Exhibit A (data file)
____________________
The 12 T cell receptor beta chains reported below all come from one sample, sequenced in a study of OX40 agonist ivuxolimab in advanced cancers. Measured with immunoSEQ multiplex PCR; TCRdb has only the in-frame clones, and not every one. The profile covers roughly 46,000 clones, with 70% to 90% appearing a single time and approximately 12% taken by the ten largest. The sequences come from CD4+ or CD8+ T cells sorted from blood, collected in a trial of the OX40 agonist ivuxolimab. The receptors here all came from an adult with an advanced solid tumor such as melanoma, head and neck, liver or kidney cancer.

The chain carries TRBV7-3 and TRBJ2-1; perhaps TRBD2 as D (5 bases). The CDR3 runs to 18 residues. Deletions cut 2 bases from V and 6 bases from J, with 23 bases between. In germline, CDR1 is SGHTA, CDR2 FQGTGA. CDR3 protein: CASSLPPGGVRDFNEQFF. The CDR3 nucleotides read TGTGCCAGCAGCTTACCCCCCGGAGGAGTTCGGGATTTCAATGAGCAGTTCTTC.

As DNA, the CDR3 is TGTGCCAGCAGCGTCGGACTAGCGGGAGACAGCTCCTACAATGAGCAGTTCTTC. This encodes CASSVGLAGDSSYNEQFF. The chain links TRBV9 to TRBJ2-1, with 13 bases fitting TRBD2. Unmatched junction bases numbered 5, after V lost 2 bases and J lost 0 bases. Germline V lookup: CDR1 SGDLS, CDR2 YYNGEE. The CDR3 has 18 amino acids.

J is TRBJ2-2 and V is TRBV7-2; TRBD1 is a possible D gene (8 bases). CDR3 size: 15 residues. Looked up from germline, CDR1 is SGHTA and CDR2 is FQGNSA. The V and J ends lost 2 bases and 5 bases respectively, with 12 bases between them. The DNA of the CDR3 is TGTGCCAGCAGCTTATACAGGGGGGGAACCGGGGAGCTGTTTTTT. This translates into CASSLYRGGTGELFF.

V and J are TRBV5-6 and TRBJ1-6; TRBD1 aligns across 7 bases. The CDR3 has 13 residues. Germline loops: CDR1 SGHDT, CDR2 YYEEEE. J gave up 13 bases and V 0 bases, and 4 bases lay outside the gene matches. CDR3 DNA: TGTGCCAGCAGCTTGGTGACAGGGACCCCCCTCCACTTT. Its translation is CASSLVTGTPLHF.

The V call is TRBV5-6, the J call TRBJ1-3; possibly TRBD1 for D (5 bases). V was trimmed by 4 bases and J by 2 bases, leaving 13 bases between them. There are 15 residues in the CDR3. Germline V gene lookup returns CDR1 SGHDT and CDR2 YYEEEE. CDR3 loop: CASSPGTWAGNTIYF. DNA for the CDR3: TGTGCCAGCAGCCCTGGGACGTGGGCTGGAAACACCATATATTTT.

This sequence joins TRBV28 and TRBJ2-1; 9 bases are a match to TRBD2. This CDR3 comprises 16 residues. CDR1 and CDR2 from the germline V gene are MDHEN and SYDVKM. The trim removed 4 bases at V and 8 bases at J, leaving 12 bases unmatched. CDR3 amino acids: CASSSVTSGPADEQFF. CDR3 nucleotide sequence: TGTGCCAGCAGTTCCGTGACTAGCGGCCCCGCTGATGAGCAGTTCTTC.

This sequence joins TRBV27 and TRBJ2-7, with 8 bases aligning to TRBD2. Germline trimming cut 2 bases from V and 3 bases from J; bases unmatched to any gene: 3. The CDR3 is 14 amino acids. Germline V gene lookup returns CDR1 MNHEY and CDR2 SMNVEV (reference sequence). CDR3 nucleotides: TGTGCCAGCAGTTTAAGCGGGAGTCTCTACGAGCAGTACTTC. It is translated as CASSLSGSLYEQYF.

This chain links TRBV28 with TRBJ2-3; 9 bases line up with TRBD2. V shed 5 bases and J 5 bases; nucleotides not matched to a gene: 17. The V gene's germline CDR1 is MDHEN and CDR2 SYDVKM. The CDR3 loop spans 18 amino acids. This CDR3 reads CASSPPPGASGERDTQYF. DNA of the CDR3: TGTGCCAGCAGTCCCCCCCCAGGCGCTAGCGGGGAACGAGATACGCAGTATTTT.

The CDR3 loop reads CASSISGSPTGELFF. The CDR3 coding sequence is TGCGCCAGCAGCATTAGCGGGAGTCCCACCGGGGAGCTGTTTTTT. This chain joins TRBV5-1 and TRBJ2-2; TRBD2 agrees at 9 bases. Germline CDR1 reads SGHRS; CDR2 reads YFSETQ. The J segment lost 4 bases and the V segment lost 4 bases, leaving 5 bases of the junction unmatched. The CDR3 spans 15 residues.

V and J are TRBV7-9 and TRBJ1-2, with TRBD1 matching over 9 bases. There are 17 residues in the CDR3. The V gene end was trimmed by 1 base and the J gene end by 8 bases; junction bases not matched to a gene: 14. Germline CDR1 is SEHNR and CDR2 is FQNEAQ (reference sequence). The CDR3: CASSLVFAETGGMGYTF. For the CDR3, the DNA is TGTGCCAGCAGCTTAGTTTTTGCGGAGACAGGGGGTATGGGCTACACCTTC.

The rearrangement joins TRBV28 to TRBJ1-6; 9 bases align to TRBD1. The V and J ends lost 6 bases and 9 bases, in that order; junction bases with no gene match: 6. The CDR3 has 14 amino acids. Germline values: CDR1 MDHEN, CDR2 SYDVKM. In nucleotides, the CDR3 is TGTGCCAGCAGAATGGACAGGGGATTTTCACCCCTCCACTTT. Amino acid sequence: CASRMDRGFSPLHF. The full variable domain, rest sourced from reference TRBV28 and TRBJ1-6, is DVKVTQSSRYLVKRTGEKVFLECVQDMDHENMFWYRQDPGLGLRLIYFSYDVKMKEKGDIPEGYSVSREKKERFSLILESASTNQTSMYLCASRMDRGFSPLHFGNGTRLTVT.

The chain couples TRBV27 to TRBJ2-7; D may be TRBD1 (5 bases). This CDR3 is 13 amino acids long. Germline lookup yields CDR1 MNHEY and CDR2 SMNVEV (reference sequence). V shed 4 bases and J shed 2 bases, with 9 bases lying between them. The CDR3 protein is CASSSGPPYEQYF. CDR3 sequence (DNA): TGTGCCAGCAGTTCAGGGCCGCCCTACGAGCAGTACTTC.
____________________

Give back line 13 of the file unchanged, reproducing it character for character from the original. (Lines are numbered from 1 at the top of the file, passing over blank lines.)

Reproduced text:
The chain couples TRBV27 to TRBJ2-7; D may be TRBD1 (5 bases). This CDR3 is 13 amino acids long. Germline lookup yields CDR1 MNHEY and CDR2 SMNVEV (reference sequence). V shed 4 bases and J shed 2 bases, with 9 bases lying between them. The CDR3 protein is CASSSGPPYEQYF. CDR3 sequence (DNA): TGTGCCAGCAGTTCAGGGCCGCCCTACGAGCAGTACTTC.